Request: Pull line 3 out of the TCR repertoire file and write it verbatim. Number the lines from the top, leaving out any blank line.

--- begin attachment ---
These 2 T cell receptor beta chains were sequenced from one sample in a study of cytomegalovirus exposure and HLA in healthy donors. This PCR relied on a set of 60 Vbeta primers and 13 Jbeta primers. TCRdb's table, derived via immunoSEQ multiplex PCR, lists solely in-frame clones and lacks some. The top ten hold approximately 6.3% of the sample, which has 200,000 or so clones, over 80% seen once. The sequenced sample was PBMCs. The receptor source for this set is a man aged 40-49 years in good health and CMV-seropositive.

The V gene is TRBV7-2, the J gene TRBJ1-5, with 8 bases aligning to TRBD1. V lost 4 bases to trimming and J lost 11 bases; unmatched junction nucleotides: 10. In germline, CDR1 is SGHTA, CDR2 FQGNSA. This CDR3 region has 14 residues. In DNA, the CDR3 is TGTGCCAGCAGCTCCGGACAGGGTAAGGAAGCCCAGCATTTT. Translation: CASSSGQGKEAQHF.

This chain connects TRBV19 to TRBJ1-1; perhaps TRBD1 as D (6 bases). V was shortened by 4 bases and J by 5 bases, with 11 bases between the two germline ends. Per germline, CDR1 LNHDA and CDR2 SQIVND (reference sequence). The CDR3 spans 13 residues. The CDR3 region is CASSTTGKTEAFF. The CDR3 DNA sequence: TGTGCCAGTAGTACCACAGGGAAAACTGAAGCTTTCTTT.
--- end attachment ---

This chain connects TRBV19 to TRBJ1-1; perhaps TRBD1 as D (6 bases). V was shortened by 4 bases and J by 5 bases, with 11 bases between the two germline ends. Per germline, CDR1 LNHDA and CDR2 SQIVND (reference sequence). The CDR3 spans 13 residues. The CDR3 region is CASSTTGKTEAFF. The CDR3 DNA sequence: TGTGCCAGTAGTACCACAGGGAAAACTGAAGCTTTCTTT.